George Albert Smith
President George Albert Smith, the next president, was a man who taught and practiced brotherhood. He was very approachable. Many times he would drop into my office and say he had just come to visit, and we would visit together for several moments. There was an occasion, during the last illness of President Smith, when I was deeply impressed with his words. I was driving home after a busy day at the office and passed his place of residence. I knew he was seriously ill. Nonetheless, I felt prompted to stop and, without going into the house, to ask his nurse to express to him the love and concern of the women of the Church for his well-being and to assure him that we were praying for him. The nurse kindly asked me to wait a moment while she conveyed the message. Returning to the door, she said the President wished me to come in, as he wanted to talk with me.
After a short period of time, the nurse assisted the President in to the living room and seated him, well wrapped, in an easy chair. He thanked me for the support the women of the Church had always given him as president. He said he knew that his earth life was nearing its end, that he was unafraid of death because he knew he understood it. One thing he sorrowed over, however, he said, was the fact that he might not be spared long enough to dedicate the Los Angeles Temple . This had been a long-time dream. He said he knew it was just a human and selfish desire. And then he spoke of selfishness and said how important it was that we learn to overcome it. Then, with conviction, he said that he knew that in the Lord’s own due time the Los Angeles Temple would be dedicated, and it would be dedicated by a prophet of God, one of the Lord’s choosing, even though it appeared that he would not be that one. He said the work of the Church goes on as the Lord desires and will do so until all is accomplished. He affirmed, as the Lord’s plan for his children, the law that each must go on to another sphere of service as his individual earthly mission is completed, that everyone should accept release from earth life with joy if he has been obedient to God’s commandments. He reiterated that the Church would endure and would always have a prophet at its head.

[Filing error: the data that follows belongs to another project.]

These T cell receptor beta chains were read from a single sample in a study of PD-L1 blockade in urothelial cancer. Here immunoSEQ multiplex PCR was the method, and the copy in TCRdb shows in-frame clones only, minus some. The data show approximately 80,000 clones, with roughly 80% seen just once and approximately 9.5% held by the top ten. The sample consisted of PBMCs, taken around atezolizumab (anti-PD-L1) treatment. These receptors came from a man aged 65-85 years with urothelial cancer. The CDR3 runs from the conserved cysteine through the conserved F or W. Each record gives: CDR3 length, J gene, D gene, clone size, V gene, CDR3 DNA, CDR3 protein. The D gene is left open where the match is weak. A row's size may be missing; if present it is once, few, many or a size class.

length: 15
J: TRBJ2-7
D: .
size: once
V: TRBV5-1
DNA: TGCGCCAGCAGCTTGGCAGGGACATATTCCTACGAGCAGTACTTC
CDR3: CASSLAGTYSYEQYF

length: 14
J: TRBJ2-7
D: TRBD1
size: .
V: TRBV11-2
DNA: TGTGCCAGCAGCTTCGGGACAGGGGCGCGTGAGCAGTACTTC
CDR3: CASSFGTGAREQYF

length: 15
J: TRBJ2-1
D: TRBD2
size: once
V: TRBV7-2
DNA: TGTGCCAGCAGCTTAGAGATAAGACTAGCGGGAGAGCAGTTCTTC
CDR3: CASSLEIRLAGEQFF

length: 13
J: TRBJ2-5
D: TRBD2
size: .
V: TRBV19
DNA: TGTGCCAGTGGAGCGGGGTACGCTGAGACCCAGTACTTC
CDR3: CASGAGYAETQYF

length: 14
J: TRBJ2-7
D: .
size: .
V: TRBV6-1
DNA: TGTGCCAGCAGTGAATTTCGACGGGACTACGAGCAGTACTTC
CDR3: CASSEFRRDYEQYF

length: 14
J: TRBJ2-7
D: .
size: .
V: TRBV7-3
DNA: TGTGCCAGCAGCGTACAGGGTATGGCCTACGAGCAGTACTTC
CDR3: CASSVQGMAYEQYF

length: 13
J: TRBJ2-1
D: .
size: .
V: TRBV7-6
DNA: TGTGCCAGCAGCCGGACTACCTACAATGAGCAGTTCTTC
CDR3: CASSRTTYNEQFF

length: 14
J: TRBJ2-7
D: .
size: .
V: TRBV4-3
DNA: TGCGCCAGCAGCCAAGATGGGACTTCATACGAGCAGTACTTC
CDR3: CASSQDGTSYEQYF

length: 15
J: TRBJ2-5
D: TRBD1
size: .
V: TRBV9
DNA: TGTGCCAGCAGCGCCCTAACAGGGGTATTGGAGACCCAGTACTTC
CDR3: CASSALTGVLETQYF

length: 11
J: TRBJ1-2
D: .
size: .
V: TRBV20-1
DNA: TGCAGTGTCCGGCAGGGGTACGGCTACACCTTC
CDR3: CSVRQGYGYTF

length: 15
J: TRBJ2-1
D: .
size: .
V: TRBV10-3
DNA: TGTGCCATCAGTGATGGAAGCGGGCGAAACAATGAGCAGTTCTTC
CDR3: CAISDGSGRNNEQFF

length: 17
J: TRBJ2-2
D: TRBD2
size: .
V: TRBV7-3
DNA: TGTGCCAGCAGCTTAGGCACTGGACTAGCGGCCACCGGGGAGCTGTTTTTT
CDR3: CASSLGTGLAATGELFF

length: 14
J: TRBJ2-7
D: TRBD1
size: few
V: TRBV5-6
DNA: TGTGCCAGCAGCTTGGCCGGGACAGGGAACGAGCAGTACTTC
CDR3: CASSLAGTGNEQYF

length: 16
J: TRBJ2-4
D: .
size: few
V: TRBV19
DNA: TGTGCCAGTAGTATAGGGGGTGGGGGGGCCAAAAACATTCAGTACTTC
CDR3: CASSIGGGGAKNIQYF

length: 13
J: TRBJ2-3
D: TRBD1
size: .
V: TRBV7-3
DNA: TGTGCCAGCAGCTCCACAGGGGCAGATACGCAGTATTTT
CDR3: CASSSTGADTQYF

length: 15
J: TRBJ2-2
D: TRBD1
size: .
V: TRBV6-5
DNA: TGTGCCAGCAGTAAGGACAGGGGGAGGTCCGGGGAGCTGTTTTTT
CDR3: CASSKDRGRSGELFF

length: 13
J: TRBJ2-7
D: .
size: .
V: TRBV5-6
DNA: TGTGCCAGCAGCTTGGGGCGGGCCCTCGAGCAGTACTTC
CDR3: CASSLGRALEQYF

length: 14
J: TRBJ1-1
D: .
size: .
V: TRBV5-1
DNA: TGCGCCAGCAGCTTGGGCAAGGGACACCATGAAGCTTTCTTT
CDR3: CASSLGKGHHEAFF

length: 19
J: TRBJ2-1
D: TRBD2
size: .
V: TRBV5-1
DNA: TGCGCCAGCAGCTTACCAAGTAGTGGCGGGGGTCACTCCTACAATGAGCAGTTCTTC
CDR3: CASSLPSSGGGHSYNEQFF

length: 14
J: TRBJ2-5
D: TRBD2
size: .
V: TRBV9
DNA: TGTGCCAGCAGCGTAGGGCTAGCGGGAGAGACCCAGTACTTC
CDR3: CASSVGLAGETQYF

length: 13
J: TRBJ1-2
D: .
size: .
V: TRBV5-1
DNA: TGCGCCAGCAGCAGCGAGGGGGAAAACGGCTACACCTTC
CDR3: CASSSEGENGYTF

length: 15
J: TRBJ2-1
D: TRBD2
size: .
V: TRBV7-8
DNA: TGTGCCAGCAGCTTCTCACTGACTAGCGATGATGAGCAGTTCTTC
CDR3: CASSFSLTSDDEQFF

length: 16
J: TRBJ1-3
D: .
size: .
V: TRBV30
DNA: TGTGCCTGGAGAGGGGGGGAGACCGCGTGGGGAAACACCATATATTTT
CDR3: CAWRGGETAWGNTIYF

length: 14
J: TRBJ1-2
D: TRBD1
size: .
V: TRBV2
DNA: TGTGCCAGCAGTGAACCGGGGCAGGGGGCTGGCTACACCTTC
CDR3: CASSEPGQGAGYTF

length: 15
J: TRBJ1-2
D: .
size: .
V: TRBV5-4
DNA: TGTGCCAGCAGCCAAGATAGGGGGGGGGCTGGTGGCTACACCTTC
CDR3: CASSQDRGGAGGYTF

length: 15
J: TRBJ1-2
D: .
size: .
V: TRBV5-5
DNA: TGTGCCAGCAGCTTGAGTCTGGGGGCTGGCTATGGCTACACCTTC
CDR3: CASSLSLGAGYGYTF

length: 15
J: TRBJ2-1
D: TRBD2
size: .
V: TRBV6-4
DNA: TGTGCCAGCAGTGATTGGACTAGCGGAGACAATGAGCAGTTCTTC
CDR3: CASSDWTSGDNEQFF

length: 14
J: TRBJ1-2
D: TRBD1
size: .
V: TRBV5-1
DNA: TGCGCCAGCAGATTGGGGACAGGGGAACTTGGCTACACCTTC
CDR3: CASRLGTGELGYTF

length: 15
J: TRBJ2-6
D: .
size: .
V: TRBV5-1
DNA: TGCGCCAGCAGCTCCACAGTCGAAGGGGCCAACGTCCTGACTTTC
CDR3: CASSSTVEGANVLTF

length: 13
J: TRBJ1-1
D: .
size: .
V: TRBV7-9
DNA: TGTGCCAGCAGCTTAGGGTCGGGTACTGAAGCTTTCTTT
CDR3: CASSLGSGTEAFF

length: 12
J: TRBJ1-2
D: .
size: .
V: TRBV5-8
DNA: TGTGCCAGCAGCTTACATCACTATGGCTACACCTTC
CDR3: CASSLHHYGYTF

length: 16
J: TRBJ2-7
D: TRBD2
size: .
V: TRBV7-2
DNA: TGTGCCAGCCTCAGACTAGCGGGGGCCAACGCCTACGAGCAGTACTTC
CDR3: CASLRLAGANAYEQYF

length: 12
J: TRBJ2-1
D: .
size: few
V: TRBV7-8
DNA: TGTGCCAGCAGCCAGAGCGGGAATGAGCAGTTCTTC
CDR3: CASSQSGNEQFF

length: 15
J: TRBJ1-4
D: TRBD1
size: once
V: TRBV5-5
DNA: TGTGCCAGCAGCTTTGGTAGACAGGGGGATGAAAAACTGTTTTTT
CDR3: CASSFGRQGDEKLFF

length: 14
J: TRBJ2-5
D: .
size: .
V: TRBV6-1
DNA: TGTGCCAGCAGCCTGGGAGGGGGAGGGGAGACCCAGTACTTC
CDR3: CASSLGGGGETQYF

Thus testified a dying prophet, whose earthly mission closed in a few short days. This was a deeply moving experience for me.
David O. McKay
Now of President McKay. An unusual experience with President McKay comes to mind in which you may be interested. One day I received a wire from President John F. Kennedy, inviting me to attend a meeting at the White House the following week, to which the presidents of women’s organizations of the United States, having membership of 100,000 or more, were invited. I didn’t wish to attend. I was of the opinion the matter to be discussed was controversial legislation. I felt I might be called upon to speak, and I preferred not to be involved. I knew, however, that I should refer the matter to President McKay before sending my regrets. I took the wire to the President, who read it, and then, to my surprise, he repeated the twelfth Article of Faith: “We believe in being subject to kings, presidents, rulers, and magistrates, in obeying, honoring, and sustaining the law.” Concluding this, he said, “In view of this belief, I don’t see how you can refuse to honor the request of the president of the United States, if it is at all possible for you to go.” Of course I agreed to attend the meeting. I then explained my reason for hesitating, saying what I thought would be the nature of the meeting, and inquired if the President had counsel for me. To this he replied, “Indeed I have. Remember, you do not speak for the Church. This is my role. You speak only for Relief Society.” Then, with a twinkle in his eye, he said, “We would expect, of course, that what you say would be in harmony with Church views, insofar as you know them.”